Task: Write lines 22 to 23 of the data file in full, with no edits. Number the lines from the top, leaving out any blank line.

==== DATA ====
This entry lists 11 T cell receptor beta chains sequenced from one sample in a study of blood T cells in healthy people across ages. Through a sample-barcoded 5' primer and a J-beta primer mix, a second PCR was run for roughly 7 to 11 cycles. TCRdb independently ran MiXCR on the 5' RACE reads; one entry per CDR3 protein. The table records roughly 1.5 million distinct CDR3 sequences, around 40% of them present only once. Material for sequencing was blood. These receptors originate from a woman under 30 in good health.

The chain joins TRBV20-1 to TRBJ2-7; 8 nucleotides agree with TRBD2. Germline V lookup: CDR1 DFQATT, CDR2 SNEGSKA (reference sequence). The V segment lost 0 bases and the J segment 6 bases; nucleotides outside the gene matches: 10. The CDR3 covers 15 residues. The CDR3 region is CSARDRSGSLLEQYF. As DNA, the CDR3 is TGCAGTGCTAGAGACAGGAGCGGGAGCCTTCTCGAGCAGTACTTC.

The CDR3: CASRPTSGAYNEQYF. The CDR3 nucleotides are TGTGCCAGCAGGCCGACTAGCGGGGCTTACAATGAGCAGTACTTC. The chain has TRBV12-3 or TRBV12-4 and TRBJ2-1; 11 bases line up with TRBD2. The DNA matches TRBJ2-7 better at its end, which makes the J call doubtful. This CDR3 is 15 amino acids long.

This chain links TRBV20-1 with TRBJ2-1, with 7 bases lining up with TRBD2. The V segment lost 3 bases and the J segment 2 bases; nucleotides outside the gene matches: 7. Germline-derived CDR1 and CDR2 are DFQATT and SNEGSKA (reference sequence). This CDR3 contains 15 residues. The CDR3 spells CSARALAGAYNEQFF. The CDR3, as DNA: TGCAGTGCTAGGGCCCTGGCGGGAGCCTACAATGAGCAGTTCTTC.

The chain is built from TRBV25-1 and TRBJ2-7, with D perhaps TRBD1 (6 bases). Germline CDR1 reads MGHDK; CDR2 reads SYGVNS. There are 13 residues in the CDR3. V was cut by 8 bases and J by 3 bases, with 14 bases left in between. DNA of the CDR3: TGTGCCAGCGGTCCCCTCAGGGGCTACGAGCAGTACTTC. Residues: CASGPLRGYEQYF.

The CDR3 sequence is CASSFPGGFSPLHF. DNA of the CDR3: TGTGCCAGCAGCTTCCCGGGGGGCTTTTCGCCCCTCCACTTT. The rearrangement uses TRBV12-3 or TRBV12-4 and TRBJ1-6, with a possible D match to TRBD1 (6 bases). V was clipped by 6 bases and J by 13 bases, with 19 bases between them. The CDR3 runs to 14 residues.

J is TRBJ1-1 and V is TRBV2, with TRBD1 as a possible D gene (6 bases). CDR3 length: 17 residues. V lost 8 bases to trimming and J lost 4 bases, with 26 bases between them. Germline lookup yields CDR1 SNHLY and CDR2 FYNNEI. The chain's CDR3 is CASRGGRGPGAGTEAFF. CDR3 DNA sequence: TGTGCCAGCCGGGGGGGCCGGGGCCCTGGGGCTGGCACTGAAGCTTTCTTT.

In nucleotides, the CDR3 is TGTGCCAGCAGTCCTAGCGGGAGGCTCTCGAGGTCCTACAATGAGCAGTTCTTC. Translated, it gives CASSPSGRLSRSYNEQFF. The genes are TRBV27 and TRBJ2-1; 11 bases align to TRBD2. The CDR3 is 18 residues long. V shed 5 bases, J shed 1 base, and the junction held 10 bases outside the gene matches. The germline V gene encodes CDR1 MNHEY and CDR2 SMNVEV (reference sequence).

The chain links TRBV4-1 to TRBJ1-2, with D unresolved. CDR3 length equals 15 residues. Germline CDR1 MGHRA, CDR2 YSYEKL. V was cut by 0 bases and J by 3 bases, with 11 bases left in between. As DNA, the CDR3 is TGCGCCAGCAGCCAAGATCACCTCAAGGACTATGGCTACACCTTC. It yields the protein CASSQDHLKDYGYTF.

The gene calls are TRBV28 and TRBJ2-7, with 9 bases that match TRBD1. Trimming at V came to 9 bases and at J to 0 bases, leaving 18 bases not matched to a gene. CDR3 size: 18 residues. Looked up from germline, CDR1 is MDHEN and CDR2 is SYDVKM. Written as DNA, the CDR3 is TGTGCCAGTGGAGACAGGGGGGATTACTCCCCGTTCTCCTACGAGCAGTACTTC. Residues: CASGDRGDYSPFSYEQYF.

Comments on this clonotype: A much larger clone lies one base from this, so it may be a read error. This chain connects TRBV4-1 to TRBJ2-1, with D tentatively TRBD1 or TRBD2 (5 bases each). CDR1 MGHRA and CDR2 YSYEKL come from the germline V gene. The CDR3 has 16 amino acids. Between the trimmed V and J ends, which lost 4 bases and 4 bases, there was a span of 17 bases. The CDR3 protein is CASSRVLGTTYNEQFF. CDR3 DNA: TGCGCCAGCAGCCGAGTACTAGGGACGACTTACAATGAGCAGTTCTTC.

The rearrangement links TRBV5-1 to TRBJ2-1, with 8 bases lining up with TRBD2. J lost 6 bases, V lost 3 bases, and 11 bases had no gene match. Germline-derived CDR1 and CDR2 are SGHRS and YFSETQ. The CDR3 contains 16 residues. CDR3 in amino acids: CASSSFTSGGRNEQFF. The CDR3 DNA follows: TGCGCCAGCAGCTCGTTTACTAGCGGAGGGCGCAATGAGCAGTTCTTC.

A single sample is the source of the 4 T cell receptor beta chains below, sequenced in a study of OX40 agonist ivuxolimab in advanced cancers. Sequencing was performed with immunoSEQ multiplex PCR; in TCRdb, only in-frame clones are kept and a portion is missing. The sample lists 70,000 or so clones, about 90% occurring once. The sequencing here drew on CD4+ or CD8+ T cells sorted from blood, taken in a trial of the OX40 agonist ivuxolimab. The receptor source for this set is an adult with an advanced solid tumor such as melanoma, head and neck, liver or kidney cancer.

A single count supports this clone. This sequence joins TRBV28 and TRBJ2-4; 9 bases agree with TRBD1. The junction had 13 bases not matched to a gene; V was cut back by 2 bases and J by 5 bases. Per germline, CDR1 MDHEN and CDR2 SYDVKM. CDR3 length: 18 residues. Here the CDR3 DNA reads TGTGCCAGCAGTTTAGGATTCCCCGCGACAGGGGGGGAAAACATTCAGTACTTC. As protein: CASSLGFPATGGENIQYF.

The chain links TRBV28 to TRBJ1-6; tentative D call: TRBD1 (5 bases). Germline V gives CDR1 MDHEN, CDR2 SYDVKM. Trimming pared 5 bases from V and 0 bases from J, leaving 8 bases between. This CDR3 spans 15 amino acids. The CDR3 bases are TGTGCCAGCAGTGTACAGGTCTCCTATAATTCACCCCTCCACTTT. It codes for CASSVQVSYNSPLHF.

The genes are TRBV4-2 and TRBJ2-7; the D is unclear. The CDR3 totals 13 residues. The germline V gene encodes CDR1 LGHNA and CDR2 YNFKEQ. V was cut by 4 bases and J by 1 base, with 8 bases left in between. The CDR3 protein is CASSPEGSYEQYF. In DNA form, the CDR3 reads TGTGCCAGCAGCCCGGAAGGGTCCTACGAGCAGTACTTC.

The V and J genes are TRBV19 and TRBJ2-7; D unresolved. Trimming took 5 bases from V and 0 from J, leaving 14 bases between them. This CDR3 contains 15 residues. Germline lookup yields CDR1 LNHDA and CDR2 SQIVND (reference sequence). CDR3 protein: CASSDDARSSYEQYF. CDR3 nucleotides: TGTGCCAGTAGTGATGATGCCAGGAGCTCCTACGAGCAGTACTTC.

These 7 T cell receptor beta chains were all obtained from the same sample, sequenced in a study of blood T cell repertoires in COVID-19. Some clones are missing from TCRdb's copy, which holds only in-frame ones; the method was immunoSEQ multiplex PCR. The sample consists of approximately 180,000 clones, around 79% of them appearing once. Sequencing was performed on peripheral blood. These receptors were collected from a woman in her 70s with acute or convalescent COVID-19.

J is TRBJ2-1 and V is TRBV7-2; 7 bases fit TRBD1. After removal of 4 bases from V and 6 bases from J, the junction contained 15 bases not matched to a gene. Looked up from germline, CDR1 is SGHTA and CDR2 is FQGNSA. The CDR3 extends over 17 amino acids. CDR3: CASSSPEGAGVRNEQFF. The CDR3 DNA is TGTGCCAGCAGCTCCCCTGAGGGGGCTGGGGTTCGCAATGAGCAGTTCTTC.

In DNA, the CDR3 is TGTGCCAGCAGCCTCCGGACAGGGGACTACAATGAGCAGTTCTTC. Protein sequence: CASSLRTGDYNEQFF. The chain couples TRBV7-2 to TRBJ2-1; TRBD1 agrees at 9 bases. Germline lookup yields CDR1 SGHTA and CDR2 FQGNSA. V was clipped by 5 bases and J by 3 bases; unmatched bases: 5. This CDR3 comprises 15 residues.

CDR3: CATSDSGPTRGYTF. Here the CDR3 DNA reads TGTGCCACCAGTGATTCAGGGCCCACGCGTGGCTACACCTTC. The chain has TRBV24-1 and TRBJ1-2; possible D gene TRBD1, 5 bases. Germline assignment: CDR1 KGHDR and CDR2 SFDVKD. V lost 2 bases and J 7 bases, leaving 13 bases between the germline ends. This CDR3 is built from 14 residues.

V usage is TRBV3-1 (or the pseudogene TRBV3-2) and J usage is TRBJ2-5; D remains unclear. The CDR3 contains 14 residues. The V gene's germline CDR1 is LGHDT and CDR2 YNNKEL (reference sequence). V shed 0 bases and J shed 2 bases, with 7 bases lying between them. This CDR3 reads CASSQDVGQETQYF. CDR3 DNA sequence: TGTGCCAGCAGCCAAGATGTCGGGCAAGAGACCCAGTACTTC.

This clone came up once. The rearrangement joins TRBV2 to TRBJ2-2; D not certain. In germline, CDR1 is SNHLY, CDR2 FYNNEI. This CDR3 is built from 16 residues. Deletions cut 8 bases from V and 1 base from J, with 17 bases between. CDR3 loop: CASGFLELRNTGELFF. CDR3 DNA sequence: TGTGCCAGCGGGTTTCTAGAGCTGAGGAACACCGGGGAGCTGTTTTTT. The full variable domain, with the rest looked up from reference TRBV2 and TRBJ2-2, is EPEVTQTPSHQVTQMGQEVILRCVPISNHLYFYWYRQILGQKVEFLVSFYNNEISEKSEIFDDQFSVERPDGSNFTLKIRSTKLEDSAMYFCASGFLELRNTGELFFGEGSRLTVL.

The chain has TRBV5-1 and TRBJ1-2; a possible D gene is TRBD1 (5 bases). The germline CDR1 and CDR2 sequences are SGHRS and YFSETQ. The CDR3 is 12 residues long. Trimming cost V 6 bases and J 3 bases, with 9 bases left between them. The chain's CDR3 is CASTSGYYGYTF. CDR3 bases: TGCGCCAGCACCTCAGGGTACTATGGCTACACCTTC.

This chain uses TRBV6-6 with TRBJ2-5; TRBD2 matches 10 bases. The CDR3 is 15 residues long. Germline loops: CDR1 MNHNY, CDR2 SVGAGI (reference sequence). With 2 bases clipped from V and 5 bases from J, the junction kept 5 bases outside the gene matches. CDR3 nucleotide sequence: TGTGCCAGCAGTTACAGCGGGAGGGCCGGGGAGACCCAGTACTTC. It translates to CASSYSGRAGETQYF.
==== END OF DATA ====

V usage is TRBV3-1 (or the pseudogene TRBV3-2) and J usage is TRBJ2-5; D remains unclear. The CDR3 contains 14 residues. The V gene's germline CDR1 is LGHDT and CDR2 YNNKEL (reference sequence). V shed 0 bases and J shed 2 bases, with 7 bases lying between them. This CDR3 reads CASSQDVGQETQYF. CDR3 DNA sequence: TGTGCCAGCAGCCAAGATGTCGGGCAAGAGACCCAGTACTTC.

This clone came up once. The rearrangement joins TRBV2 to TRBJ2-2; D not certain. In germline, CDR1 is SNHLY, CDR2 FYNNEI. This CDR3 is built from 16 residues. Deletions cut 8 bases from V and 1 base from J, with 17 bases between. CDR3 loop: CASGFLELRNTGELFF. CDR3 DNA sequence: TGTGCCAGCGGGTTTCTAGAGCTGAGGAACACCGGGGAGCTGTTTTTT. The full variable domain, with the rest looked up from reference TRBV2 and TRBJ2-2, is EPEVTQTPSHQVTQMGQEVILRCVPISNHLYFYWYRQILGQKVEFLVSFYNNEISEKSEIFDDQFSVERPDGSNFTLKIRSTKLEDSAMYFCASGFLELRNTGELFFGEGSRLTVL.